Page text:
I have been very lucky to enjoy the books I have been reading lately, but this book is awesome. It is so well written that if I could, I would take sick days, burrow in my covers and read til I couldn't any longer. This book is that good!!! No joke. I am so sad I have other books to read and cannot stop to read the second one, but it has moved up the list of books I want to read, very fast.
It is based loosely on the formative years of Queen Elizabeth and what it takes to become a truly tyrannical queen. I can see how the princess, queen to be, could easily transform from a sweet, innocent girl to a merciless queen in Book One.
Sophie is instantly a great character because she is strong, smart and not afraid to take on the world to save those she loves. She is pushed into a life she is not sure she wants, but must go after to help her family. She is beautiful and skillful with weapons. She is also very kind so she makes friends fast, yet she also creates animosity because she is liked so fast. Kindness can be a weakness too. Sophie learns real fast to keep her secrets to herself. Unfortunately for her, she falls head over heels in love.
The prince is a man who she knew growing up as a child, so going to possibly marry him, may be easier than she thinks. He is however, a king, so he is spoiled and uses women to his liking.
Sophie has so many wonderful experiences at court from learning Russian to private "woman" lessons where she learns to use her wiles to seduce and conquer. She builds a trustworthy circle of friends, but this can become precarious as court is deadly because the queen will do anything to know everything that is happening.
I cannot believe how good this book was. I could see it happening while I read it and then continued to read the information left by Sherry Ficklin. Just way cool. So excited to read the second book in the series!!
Break my heart, this romance is lovely, twisted, and an all-out ball. (And by ball, I mean a big fancy dance in a ballroom.) I had a feeling I was going to love this story, especially after reading the author’s pre-word. It was hilarious, and her humor definitely worked its way into the novel as well. Sophie is bright, determined, and also in a terrible position for anyone, let alone anyone her age, but she handles it in a way that is believable, entertaining, and as gracefully as a girl in a gown with a knife can be. The one-liners are priceless too. I was outlining a quote every other page (and squealing with delight). If you love romance—and you’re not bothered by historical inaccuracies—you will love this book. It’s a guilty pleasure, a royal delight, and I definitely didn’t know what would happen next (or with who ::insert wink::). On a side note, it was refreshing to see a book where a girl uses her sexuality as a weapon. It’s not very often you see something like that. It’s normally a knife or her brain, and while Sophie does use her knife and her brain (awesome), it is refreshing to see a young girl’s sexuality explored in a way that isn’t patronizing, despite the time of the novel. A bold move that worked out VERY well. I was glad to see it. Queen of Someday is a very quick read, but is sure to stay with you for a long time.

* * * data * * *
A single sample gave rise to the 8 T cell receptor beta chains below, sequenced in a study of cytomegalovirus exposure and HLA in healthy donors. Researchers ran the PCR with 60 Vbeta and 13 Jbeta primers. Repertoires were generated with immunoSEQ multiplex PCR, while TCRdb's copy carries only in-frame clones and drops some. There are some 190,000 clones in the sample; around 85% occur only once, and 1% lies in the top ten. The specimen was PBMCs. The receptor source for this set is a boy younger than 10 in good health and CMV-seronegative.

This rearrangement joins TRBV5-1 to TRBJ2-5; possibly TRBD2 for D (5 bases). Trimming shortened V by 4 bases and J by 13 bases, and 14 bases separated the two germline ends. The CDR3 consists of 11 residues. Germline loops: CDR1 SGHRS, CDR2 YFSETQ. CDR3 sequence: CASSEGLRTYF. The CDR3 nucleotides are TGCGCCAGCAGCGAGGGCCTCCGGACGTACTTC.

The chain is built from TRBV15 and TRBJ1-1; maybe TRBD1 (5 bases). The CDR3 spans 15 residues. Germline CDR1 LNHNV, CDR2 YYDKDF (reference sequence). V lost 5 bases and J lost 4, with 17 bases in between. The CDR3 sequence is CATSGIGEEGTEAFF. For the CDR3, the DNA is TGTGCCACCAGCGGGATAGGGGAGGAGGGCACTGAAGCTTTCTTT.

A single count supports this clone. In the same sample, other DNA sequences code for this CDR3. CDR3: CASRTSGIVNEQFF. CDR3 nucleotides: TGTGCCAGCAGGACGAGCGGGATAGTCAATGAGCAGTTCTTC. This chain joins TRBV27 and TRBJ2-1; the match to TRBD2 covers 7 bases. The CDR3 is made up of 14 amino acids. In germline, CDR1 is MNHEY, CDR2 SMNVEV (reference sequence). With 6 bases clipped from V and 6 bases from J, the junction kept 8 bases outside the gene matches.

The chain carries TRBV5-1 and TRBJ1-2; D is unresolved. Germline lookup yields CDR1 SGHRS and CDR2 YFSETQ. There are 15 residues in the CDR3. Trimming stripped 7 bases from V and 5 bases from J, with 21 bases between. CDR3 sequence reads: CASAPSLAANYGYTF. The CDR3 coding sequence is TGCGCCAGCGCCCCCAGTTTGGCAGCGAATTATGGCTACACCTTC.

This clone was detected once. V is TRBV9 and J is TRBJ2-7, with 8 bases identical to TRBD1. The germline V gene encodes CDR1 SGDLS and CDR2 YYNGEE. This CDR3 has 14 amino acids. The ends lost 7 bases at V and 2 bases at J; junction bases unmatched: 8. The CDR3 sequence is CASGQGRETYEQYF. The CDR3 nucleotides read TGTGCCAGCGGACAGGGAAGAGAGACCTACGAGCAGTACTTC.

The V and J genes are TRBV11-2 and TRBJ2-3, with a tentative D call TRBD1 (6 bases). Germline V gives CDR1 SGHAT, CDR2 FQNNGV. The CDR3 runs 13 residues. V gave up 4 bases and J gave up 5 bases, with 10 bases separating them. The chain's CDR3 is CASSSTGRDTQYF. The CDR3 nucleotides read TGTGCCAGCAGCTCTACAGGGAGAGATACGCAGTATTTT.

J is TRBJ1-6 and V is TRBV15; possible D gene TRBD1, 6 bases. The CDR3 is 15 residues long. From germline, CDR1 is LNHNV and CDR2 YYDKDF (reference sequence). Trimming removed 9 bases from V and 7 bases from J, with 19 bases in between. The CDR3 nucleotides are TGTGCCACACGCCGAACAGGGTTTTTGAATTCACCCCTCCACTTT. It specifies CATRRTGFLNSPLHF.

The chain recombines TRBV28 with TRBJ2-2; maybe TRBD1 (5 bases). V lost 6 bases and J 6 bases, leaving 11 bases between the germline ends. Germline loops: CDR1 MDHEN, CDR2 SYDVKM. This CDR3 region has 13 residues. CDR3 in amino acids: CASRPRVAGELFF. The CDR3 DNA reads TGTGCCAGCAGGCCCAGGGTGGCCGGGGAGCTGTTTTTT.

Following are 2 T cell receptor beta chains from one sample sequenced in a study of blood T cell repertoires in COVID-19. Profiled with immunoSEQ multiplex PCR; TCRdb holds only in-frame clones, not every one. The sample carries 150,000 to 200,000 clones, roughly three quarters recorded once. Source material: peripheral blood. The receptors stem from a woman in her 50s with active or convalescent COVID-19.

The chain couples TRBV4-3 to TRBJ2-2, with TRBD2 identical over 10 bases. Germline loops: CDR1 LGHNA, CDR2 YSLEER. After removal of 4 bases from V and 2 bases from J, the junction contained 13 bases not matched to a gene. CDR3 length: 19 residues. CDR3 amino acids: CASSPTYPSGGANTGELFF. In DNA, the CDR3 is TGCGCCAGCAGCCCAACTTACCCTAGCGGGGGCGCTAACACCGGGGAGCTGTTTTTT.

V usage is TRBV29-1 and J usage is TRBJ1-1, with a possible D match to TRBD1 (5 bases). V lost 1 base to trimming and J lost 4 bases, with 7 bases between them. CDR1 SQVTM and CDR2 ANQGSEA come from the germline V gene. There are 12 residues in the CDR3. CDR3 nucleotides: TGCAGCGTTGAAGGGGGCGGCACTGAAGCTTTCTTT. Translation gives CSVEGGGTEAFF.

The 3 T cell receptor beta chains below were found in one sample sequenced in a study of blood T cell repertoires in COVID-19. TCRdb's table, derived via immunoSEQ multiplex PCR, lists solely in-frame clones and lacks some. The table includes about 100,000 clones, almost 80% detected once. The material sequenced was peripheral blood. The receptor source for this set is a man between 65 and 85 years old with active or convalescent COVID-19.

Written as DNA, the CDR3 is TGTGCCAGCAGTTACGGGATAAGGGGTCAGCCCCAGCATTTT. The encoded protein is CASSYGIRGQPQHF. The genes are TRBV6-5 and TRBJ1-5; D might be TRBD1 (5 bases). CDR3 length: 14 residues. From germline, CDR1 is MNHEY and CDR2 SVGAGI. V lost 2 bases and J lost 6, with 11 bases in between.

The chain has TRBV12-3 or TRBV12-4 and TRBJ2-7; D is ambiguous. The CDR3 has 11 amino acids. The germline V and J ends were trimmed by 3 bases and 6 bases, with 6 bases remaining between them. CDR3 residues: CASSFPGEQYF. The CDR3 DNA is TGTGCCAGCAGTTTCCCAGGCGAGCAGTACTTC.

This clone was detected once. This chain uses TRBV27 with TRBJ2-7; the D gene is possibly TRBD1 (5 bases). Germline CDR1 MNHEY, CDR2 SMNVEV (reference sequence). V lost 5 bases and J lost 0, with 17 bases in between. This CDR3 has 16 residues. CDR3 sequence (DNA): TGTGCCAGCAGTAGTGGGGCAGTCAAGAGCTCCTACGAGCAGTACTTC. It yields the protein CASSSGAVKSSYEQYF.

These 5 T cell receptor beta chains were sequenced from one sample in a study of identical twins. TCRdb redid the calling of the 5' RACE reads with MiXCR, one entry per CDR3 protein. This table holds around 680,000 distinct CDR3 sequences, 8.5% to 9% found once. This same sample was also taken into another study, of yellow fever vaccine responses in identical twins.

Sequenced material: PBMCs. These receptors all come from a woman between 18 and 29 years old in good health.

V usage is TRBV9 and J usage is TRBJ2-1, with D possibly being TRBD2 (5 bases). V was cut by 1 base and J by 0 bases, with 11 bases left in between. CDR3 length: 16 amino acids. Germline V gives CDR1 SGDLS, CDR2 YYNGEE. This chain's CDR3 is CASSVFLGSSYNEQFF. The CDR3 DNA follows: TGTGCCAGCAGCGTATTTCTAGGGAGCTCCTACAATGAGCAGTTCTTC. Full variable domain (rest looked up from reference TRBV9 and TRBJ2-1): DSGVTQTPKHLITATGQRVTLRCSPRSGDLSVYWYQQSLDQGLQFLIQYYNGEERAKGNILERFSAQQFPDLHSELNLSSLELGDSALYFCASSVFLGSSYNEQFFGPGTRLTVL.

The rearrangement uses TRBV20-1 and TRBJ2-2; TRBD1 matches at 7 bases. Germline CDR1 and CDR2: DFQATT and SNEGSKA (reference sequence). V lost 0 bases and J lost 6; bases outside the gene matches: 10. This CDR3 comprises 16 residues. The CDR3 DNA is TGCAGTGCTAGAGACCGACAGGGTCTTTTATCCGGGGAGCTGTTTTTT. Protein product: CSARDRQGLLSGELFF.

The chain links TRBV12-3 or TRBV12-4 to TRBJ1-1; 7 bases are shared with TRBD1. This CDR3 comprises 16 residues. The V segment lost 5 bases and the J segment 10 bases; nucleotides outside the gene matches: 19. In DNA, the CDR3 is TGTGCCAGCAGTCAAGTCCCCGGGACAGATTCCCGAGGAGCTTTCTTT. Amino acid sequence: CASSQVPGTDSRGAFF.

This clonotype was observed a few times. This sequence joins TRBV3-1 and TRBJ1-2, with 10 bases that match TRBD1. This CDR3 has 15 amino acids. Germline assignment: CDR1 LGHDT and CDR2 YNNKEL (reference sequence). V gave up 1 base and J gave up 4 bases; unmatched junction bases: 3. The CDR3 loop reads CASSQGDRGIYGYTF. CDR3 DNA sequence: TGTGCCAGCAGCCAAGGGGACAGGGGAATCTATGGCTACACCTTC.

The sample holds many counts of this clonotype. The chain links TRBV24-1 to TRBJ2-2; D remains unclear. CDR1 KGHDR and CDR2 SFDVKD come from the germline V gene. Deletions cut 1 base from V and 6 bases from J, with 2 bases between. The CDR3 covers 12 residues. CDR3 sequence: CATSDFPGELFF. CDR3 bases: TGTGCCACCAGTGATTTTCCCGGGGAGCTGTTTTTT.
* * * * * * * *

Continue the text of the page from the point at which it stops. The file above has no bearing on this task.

Recommended to: Readers of historical romance (who don’t mind historical inaccuracies, which is something the author addresses herself twice.), anyone looking for a guilty pleasure romance, and fans of The Selection Series.
Favorite Quote: “When waging a war of the heart, you must only fight if you are absolutely sure you can win.”